“This recent event has the elements of the prepper community. The adherents that pose a real danger in similar circumstances got offline a while ago,” Sudy said.

“They are all busy actively preparing for more severe government intrusion; they gave up trying to ‘wake up the sheeple’ and have instead focused on their own and loved ones’ protection and survival. When that is threatened by intruders (police or not), violence is inevitable.”

Sudy had seen the violence coming from long way off and is frustrated that senior police, politicians and the courts have failed to educate themselves on the inherent dangers of the movement or sought to act in a way that would moderate the impact of sovereign citizenry with its pseudo-legal justifications.

“I started bringing the potential dangers of this movement in Australia to the attention of authorities in 2014, which led to investigations aired in 2015. I feel almost nothing has been done to prepare for the inevitable explosion that I warned a single crisis would spawn.

“Just look at the US response, the official FBI and law enforcement papers are all published here. Almost immediately there were training blocks for law enforcement, tips on how to identify signs of radicalisation for the officers’ protection.

“Psychologists have grouped OPCA ideologies with the beliefs of right-wing hate groups and ultraconservative Islamic groups such as ISIS and al-Qaida as a personal grievance blamed on others, with moral outrage linked to a “victimized” group, that is framed by a superficial, cherrypicked ideology that rationalises aggression.”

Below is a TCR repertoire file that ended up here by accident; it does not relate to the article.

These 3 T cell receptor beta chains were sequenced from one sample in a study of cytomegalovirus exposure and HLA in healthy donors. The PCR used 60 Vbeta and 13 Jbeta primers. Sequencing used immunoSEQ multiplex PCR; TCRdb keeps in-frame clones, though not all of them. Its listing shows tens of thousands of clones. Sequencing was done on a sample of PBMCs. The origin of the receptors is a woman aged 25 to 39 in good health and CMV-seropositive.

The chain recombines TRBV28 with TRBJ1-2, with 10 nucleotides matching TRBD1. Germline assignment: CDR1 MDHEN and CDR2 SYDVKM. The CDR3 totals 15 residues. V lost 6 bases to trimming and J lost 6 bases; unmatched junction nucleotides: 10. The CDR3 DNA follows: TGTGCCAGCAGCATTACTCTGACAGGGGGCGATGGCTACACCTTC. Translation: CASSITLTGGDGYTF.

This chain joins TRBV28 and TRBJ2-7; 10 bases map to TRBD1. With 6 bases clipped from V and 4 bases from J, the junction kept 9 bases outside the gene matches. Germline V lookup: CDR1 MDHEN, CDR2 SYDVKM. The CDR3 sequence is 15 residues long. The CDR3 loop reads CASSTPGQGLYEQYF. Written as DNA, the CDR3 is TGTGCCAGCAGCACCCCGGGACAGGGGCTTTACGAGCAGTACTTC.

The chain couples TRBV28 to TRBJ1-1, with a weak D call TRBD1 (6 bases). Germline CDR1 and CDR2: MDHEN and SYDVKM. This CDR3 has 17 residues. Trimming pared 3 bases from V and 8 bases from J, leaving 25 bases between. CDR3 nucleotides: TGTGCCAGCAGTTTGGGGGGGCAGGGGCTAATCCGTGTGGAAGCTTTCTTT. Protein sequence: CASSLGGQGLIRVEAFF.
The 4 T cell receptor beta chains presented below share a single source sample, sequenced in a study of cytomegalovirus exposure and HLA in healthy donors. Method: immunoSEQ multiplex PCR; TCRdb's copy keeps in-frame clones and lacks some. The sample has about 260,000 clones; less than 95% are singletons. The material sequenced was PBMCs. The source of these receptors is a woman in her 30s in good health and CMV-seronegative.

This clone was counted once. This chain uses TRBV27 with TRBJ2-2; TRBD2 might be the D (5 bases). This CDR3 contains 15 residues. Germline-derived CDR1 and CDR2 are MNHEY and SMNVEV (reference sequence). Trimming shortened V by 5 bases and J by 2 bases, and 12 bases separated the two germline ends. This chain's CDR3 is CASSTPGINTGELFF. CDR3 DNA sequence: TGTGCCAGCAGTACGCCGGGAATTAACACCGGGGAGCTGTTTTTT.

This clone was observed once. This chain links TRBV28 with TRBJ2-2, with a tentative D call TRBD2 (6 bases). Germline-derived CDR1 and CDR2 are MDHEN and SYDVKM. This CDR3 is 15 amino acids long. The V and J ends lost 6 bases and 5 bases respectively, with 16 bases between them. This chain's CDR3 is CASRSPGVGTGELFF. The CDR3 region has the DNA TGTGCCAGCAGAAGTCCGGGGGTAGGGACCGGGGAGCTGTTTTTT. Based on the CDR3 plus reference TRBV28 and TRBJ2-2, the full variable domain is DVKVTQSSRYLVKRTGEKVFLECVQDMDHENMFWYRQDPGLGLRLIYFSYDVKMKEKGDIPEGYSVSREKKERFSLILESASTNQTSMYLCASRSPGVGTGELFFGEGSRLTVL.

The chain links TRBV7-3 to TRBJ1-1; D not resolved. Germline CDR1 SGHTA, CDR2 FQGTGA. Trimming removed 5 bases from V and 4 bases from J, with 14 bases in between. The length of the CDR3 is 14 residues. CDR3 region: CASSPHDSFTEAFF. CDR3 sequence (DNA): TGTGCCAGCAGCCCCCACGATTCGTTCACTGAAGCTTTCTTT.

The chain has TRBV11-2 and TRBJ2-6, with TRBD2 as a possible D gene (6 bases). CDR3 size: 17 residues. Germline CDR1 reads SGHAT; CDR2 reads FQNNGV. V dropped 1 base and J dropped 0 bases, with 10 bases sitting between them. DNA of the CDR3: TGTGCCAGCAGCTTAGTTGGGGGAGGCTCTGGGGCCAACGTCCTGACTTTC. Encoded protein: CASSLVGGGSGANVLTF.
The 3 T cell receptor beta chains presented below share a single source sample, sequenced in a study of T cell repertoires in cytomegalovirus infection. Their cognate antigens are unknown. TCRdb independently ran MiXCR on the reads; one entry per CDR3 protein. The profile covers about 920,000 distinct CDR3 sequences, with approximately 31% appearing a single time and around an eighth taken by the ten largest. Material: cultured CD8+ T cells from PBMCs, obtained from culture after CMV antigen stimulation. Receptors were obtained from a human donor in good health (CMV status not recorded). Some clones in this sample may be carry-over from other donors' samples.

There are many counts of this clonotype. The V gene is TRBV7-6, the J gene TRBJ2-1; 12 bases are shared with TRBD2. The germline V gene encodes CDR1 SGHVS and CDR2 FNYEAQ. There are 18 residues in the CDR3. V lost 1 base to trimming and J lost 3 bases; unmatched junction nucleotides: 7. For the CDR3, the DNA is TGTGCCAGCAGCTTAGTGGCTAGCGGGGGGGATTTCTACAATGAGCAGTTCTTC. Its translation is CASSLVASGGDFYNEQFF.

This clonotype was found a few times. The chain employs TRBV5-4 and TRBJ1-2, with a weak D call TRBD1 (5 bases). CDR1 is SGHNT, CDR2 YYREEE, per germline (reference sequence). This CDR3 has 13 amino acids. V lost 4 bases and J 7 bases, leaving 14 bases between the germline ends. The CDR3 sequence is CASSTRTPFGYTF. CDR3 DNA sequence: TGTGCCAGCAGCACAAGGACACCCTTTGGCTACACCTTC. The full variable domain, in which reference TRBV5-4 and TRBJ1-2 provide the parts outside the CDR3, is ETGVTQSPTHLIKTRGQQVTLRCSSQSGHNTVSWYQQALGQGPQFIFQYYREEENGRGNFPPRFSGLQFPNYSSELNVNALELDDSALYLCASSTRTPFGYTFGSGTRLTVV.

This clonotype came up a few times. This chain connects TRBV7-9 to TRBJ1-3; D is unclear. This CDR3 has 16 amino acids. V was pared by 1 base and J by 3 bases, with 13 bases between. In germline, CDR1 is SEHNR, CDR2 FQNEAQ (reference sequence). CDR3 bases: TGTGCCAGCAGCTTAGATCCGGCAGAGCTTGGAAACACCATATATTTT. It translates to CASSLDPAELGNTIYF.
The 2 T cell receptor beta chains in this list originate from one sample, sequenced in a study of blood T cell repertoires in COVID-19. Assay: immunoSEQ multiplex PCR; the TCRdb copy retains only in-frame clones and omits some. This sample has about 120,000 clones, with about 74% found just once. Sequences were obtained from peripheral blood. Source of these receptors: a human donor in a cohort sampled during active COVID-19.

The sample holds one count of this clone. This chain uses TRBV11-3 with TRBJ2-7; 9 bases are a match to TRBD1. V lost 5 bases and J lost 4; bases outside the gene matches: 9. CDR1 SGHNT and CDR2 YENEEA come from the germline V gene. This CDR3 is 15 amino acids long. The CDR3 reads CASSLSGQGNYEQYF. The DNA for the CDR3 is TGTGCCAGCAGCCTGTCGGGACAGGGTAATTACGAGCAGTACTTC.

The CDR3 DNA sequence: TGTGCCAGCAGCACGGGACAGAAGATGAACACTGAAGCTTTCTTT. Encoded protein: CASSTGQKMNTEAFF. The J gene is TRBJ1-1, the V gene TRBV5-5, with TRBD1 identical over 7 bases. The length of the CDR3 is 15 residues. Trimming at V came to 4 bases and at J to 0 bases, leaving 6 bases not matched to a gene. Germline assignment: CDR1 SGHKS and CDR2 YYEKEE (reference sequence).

So where are we now? Surely, some real action must occur across the criminal justice system, in our parliaments, and in our communities to prevent people stuck in a cult from moving to violence.

Sudy’s own experience informs us that people can be brought back from the brink but that cannot occur in a system that is ignorant to the nature of the problem.

At present, the only available answer is to respond with force. We need to be better than that, smarter.

Sudy says a paper will soon be published and workshops involving police, lawyers, judges and government will take place on how to constructively deal with the rise of the sovereign citizen movement. It is important work but it’s probably a decade too late.

In the meantime, police commissioners, parliamentarians and the judiciary would do well to listen to Rob Sudy. A failure to do so would be taking blindness into wilful territory.”